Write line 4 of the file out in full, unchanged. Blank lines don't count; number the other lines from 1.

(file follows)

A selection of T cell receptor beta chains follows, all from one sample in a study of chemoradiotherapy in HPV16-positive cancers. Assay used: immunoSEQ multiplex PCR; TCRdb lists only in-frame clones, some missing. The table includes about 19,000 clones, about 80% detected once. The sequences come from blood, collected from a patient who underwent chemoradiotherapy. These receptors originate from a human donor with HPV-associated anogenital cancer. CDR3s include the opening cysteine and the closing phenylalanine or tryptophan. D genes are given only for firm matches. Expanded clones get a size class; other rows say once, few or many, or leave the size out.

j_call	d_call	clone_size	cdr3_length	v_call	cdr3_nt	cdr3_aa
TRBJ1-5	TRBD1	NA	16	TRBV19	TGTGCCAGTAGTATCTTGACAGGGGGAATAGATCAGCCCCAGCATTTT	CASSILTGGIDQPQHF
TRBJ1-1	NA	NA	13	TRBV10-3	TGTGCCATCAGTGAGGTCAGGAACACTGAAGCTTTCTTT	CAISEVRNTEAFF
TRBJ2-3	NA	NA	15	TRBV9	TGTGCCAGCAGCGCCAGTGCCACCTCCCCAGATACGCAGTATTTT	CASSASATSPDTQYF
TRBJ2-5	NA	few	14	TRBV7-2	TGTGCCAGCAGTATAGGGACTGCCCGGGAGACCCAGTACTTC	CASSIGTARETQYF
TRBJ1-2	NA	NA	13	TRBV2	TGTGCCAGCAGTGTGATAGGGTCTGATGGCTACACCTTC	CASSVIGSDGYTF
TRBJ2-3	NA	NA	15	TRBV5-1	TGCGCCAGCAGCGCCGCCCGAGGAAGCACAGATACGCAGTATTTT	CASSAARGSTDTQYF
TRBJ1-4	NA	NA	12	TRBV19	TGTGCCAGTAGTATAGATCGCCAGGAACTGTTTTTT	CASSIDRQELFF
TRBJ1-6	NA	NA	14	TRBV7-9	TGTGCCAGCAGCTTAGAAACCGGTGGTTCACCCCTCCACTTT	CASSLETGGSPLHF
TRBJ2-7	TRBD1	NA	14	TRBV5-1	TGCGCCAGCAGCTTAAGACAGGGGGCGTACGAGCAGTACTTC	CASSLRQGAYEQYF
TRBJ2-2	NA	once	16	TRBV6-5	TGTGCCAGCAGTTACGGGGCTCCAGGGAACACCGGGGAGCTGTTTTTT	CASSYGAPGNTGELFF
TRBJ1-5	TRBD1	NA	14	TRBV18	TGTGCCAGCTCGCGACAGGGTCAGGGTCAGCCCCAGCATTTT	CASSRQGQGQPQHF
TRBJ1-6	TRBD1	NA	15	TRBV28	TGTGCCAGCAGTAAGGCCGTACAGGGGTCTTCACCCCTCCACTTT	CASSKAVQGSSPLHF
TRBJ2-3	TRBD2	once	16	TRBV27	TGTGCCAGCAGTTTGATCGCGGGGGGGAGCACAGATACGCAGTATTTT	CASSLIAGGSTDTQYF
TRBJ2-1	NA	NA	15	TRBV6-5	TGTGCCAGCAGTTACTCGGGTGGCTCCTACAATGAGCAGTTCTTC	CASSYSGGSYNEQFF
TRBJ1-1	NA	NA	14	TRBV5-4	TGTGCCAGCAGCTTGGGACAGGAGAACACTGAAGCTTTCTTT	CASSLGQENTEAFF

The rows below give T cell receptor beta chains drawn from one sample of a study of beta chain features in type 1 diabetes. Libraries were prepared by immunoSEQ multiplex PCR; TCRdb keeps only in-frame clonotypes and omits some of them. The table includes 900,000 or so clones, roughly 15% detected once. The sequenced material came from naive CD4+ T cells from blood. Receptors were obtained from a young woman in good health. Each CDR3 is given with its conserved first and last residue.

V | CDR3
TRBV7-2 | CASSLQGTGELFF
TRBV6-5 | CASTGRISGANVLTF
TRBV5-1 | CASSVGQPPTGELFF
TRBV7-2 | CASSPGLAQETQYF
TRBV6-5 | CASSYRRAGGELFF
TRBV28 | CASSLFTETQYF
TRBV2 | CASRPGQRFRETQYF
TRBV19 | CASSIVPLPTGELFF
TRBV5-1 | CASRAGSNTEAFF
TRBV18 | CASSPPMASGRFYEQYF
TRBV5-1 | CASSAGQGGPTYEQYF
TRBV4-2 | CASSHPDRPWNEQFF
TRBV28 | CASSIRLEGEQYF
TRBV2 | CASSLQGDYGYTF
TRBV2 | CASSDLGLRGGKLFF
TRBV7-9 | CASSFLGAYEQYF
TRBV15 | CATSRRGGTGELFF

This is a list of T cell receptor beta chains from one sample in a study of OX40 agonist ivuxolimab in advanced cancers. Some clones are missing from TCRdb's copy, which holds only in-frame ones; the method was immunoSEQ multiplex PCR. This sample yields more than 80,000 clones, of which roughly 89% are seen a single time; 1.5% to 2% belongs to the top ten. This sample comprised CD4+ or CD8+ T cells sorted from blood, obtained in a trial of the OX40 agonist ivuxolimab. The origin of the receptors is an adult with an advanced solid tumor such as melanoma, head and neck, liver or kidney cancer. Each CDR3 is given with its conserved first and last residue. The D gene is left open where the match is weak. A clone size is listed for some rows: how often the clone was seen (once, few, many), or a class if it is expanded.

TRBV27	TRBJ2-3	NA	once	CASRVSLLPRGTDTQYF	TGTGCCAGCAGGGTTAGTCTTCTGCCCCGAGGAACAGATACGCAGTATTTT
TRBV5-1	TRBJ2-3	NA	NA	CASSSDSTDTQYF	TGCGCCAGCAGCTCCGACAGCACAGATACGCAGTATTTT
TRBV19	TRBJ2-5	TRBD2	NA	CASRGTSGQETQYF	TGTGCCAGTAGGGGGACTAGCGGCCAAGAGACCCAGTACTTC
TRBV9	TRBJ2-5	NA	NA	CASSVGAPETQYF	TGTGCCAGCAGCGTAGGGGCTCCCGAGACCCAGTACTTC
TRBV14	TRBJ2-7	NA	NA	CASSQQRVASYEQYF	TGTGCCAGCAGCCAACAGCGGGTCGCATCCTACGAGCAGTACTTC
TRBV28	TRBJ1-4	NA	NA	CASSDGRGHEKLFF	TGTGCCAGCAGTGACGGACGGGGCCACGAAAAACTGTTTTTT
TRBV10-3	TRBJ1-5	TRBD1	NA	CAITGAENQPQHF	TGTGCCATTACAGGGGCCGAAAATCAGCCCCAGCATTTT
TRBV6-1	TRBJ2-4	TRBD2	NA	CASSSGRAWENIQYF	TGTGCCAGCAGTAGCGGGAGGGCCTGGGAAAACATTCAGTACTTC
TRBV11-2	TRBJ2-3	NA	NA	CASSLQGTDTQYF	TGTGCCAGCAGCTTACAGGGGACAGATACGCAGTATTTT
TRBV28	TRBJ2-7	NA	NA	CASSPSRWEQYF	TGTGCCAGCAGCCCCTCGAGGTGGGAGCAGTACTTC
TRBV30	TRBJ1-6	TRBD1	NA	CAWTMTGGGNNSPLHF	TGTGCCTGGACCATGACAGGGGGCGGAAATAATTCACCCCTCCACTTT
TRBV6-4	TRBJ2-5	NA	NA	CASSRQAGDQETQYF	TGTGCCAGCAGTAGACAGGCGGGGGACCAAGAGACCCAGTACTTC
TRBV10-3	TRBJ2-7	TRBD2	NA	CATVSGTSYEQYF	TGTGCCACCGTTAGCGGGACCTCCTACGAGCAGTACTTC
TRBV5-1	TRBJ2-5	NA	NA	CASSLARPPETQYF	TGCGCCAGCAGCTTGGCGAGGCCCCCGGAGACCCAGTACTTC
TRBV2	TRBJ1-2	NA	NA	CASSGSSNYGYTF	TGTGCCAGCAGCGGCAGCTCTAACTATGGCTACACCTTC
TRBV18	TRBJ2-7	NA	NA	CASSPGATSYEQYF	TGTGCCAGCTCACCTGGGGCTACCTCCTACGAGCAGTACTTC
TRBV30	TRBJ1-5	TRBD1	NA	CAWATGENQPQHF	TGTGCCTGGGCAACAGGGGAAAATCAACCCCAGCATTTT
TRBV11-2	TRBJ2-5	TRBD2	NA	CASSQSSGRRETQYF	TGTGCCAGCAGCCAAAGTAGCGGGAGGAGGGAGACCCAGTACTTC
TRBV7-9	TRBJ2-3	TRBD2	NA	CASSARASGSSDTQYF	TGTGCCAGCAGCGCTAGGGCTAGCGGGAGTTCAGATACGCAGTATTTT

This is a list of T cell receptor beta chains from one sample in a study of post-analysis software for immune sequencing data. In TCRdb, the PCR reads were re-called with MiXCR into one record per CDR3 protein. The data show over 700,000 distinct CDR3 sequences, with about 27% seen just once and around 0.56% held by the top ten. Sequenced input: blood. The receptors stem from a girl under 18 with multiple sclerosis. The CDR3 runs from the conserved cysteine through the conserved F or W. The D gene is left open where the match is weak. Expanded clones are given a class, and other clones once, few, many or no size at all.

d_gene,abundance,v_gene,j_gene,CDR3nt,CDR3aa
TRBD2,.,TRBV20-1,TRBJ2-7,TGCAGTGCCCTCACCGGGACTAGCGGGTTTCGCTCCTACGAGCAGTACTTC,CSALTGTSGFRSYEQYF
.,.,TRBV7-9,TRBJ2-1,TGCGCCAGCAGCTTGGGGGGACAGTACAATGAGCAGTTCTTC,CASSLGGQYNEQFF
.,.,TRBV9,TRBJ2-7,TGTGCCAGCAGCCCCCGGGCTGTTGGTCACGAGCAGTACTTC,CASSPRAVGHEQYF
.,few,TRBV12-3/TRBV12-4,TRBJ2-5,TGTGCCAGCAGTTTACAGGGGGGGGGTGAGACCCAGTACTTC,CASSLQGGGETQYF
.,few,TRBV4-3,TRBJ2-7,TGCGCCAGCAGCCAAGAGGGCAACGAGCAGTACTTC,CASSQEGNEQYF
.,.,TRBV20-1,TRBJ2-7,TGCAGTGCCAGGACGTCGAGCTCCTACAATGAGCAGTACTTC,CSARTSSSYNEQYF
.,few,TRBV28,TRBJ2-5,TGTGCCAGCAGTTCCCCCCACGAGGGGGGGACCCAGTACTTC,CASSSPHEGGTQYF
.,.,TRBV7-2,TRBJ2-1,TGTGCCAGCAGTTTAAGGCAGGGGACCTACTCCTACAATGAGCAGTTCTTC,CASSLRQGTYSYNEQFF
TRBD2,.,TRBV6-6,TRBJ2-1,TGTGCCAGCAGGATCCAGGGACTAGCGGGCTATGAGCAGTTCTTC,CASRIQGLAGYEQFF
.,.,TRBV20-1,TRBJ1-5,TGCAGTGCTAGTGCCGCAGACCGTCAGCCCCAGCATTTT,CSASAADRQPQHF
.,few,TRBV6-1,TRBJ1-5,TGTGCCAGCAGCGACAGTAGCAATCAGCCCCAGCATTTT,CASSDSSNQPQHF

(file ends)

TRBJ1-1	NA	NA	13	TRBV10-3	TGTGCCATCAGTGAGGTCAGGAACACTGAAGCTTTCTTT	CAISEVRNTEAFF